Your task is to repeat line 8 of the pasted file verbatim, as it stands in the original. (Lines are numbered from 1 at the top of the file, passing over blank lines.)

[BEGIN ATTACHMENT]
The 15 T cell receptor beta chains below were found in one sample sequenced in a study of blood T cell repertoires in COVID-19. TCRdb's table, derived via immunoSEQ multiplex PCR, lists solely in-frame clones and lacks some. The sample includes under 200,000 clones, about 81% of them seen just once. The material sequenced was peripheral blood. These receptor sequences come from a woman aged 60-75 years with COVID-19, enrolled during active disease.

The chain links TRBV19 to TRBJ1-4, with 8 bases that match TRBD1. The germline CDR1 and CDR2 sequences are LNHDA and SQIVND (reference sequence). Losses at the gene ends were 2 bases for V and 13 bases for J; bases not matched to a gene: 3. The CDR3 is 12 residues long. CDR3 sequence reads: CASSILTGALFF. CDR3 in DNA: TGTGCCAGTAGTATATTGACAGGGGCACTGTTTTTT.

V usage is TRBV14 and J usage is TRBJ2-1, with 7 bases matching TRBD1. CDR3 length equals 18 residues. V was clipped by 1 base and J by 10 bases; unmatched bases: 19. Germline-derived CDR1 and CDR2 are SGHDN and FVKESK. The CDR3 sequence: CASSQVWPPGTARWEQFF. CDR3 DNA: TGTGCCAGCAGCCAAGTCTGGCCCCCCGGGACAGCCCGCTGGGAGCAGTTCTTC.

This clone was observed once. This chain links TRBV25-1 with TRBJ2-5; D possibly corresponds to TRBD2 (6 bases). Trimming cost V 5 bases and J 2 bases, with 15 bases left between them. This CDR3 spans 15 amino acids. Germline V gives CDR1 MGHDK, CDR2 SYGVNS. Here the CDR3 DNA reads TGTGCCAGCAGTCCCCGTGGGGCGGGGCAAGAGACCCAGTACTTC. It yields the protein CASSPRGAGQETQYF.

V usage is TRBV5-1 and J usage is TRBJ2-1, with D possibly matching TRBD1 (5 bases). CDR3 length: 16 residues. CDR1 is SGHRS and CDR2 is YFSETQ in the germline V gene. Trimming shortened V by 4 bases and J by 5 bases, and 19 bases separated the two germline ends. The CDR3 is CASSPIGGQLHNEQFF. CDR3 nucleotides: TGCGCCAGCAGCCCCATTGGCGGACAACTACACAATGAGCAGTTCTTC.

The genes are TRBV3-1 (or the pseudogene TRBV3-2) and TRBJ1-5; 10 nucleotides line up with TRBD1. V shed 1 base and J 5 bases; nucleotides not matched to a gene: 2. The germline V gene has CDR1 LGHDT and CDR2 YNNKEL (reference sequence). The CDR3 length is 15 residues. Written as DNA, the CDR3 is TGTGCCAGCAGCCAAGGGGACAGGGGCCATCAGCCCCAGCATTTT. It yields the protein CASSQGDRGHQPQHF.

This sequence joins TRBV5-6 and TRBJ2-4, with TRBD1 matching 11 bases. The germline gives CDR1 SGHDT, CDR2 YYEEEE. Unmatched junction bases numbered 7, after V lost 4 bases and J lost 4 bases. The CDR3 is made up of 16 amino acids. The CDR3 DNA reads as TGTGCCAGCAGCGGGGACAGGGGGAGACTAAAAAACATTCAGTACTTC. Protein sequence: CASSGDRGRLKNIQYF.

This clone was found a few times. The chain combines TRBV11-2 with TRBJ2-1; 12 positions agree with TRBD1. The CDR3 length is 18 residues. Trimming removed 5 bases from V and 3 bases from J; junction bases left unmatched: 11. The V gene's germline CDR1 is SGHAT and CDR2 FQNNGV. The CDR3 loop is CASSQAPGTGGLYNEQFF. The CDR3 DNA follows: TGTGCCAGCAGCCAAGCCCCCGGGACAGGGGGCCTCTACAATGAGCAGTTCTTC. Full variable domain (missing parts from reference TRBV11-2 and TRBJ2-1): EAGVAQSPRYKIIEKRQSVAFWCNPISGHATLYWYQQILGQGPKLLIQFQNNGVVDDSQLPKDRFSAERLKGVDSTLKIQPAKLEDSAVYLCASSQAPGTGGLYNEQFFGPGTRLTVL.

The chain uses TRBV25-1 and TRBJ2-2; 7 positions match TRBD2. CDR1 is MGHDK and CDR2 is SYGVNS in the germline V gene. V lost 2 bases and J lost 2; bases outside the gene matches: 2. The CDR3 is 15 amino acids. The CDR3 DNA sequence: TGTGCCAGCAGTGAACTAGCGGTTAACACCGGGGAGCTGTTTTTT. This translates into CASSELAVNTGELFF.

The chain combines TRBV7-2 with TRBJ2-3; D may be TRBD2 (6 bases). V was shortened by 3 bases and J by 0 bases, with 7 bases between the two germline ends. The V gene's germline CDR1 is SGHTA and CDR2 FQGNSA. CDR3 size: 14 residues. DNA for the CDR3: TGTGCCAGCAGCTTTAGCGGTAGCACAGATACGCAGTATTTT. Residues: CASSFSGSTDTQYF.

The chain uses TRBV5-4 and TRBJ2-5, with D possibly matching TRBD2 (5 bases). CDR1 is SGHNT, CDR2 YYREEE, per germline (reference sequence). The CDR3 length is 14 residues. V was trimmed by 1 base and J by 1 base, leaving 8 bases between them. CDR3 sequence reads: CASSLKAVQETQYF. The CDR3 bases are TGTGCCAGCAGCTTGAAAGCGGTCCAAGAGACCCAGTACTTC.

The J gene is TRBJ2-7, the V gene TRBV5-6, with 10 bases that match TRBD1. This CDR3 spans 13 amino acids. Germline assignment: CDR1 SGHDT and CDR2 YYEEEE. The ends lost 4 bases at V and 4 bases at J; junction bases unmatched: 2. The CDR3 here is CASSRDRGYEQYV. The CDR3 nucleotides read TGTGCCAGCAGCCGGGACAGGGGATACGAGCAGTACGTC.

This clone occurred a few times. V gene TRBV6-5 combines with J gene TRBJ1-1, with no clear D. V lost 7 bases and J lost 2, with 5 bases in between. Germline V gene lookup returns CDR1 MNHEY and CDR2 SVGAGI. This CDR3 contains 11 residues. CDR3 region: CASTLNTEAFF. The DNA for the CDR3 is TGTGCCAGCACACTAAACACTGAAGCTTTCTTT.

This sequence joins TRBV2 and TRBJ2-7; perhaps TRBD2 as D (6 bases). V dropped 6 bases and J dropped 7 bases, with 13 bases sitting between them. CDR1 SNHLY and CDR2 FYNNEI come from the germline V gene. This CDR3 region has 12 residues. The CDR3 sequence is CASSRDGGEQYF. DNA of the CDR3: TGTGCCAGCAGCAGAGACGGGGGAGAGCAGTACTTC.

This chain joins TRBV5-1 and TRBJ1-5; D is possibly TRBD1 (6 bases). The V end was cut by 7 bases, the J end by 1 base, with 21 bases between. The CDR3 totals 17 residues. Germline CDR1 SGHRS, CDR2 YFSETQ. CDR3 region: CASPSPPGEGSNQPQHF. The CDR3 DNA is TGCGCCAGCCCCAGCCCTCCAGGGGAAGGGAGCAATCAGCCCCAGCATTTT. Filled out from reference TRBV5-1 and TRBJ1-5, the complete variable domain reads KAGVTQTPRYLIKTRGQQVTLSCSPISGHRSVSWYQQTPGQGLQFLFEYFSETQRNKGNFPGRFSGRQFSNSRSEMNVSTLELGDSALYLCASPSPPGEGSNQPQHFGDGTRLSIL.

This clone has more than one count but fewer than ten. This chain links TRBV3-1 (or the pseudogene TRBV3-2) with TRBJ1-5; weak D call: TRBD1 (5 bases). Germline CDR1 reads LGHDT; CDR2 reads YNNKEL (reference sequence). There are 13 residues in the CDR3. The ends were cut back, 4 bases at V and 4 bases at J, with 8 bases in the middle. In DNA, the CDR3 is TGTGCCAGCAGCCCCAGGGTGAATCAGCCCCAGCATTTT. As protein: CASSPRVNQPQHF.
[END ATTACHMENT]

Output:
This clone was found a few times. The chain combines TRBV11-2 with TRBJ2-1; 12 positions agree with TRBD1. The CDR3 length is 18 residues. Trimming removed 5 bases from V and 3 bases from J; junction bases left unmatched: 11. The V gene's germline CDR1 is SGHAT and CDR2 FQNNGV. The CDR3 loop is CASSQAPGTGGLYNEQFF. The CDR3 DNA follows: TGTGCCAGCAGCCAAGCCCCCGGGACAGGGGGCCTCTACAATGAGCAGTTCTTC. Full variable domain (missing parts from reference TRBV11-2 and TRBJ2-1): EAGVAQSPRYKIIEKRQSVAFWCNPISGHATLYWYQQILGQGPKLLIQFQNNGVVDDSQLPKDRFSAERLKGVDSTLKIQPAKLEDSAVYLCASSQAPGTGGLYNEQFFGPGTRLTVL.